• Quick online quotes for your gear.

Cons

  • Items are graded with a 1-10 rating which may affect your selling prices.

6. FredMiranda.com


Fred Miranda is a forum based group that has been a popular place for photographers to buy and sell their gear for a long time. 

Making an account is free, but sellers must have a membership which costs $9 per month. 

There is a great feedback system for returning buyers and sellers which builds trust and credibility. 

The forum is easy to use, you can see all the recently listed items and if you have an account you can perform searches.

Pros

  • Scammers are extremely rare.
  • Fair trading between fellow camera enthusiasts.

Cons

  • This is quite a specialized platform so casual buyers are rare.

7. Craiglist


Craigslist is a mixed bag if you want to sell camera equipment locally. Some people have positive experiences and others encounter scammers so you must be careful when arranging sales and meetings. 

This is a great option if you don’t mind dealing with people in-person and you’re happy to take cash for their gear.

Pros

  • No need to worry about shipping costs or listing fees.

Cons

  • Scammers are an ever present threat.

8. eBay


eBay has been a popular place to sell all kinds of items for many years and it has a large number of regular users. It’s easy to search for specific gear globally which makes it an attractive option for those seeking specialized gear.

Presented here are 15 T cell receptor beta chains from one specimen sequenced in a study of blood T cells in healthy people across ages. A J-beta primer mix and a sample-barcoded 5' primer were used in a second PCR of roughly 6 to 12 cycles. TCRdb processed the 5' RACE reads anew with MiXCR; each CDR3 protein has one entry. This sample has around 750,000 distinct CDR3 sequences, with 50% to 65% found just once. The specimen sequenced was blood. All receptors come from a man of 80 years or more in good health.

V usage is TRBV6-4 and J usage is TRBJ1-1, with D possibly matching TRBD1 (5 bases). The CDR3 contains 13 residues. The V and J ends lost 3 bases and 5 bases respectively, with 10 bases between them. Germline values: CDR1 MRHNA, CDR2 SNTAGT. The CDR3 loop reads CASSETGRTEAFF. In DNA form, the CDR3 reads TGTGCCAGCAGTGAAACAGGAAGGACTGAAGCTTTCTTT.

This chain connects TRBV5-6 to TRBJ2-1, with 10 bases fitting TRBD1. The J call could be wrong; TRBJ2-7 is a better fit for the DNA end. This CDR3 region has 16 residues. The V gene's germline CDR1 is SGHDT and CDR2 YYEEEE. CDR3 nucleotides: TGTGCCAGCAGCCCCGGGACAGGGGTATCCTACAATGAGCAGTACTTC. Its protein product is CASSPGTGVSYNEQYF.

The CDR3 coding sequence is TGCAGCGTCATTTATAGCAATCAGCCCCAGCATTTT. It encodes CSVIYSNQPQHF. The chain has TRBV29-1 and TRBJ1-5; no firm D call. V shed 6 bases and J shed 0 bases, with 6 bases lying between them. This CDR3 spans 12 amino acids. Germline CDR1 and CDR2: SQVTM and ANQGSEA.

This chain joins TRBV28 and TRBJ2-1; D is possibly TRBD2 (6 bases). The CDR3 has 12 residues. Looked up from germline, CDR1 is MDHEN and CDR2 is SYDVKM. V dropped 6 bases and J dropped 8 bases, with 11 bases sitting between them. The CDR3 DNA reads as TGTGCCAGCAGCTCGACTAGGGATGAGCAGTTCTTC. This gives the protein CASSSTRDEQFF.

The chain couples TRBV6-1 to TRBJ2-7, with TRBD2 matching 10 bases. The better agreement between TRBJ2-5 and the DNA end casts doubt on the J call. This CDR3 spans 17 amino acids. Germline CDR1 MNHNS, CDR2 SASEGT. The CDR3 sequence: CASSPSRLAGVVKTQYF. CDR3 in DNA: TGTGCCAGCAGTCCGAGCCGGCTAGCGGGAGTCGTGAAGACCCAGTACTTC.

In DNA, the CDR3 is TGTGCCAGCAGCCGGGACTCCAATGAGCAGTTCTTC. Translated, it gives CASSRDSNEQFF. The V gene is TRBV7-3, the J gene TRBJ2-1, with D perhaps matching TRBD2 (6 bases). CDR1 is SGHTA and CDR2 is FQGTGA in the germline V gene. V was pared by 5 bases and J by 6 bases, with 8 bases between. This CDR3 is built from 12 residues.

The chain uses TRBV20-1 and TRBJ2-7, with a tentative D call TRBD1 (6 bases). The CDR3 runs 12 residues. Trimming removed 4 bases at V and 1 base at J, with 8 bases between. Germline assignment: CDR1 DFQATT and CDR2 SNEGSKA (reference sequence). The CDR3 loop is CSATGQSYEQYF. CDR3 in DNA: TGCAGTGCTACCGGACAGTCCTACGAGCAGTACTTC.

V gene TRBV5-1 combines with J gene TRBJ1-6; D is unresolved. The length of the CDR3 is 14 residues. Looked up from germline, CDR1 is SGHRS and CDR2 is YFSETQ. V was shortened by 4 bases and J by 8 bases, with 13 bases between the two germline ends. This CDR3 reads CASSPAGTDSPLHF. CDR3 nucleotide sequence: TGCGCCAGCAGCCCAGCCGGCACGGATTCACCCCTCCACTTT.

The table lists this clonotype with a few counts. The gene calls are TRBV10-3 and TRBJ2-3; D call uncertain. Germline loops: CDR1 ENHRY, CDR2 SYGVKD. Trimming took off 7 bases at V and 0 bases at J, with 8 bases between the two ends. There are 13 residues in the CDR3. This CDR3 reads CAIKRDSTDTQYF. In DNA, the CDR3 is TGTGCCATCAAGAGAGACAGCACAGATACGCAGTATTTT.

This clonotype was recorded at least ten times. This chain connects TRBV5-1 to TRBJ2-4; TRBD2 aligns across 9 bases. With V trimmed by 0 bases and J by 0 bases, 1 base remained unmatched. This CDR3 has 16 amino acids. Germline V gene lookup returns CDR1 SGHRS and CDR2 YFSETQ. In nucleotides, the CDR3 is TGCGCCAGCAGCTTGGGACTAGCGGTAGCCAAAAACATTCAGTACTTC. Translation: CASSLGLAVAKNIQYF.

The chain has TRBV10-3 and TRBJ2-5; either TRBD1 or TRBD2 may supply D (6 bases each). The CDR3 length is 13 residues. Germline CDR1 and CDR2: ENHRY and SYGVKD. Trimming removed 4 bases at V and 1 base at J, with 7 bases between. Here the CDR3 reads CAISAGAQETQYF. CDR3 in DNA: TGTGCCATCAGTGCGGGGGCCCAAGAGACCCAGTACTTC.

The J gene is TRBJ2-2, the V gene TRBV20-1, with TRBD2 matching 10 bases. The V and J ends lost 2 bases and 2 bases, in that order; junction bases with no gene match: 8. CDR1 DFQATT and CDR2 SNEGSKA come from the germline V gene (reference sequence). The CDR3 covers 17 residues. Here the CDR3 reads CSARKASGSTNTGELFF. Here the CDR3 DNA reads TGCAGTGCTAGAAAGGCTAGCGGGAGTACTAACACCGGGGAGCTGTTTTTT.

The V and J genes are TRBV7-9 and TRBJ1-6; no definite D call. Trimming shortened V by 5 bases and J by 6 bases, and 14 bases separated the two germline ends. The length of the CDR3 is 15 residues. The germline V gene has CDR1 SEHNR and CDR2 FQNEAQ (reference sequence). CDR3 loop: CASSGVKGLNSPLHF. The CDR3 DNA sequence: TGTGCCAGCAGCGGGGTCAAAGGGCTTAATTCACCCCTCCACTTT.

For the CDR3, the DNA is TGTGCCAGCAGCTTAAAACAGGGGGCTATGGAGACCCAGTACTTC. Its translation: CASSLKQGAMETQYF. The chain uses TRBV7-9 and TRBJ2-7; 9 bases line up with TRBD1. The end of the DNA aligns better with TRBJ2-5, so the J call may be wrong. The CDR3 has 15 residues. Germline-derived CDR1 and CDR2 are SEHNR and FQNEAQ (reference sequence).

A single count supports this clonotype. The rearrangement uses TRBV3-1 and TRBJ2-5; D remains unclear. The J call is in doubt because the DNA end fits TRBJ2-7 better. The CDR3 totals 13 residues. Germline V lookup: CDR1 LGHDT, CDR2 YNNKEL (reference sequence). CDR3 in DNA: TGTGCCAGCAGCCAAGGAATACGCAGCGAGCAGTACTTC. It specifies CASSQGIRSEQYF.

However, there are listing fees, final listing fees and PayPal fees to consider. Listing fees start at $0.35 per item, but eBay calculates all other fees as a percentage of the sales price.

Pros

  • A large base of regular users.
  • Easy to search for used camera gear.

Cons

  • The fee structure is terrible if you’re selling expensive camera equipment.

eBay Summary

  • 171+ million active users – no need to worry about traffic
  • Seller protections in place from buyers scams
  • Great marketing tools – only pay if you sell your item
  • Global brand – instant trust from buyers

9. Camera Exchange


Camera Exchange is a great place to sell your used gear online. The process is easy:

  1. Simply fill out a form detailing what you want to sell, 
  2. Get an online quote, 
  3. Bring your gear in or send it. 

Once your gear arrives get paid via check or a store credit. 

Pros

  • Every item has an individual quote.

Cons

  • A turnaround requires 1-2 business days.

10. Grid50


Grid50 is a marketplace with a focus on photography and videography. This site lists all kinds of cameras and related gear and anyone can list gear for sale like eBay or other selling platforms. 

The main difference is that Grid50 charges just 3.5% commission. This can make a huge difference when selling an expensive piece of gear. 

Pros

  • Grid50 has a dedicated user base of ready customers for used camera gear.
  • The fees are significantly lower than other sites.

Cons

  • Not a great option if you want to sell consumer grade camera gear.

11. Park Camera


Park Camera started as a camera shop in 1971 and over the years they have developed a well deserved reputation with professional photographers. In 2008, the company created a new bespoke showroom and started to list high quality used gear. 

Park Camera will collect gear valued at over $300.00 for free with full tracking details and a free return if you don’t like the final quote.

Pros

  • An online quote is received within 24 hours.

Cons

  • Not the best option if you want to sell non-professional gear.

12. OfferUp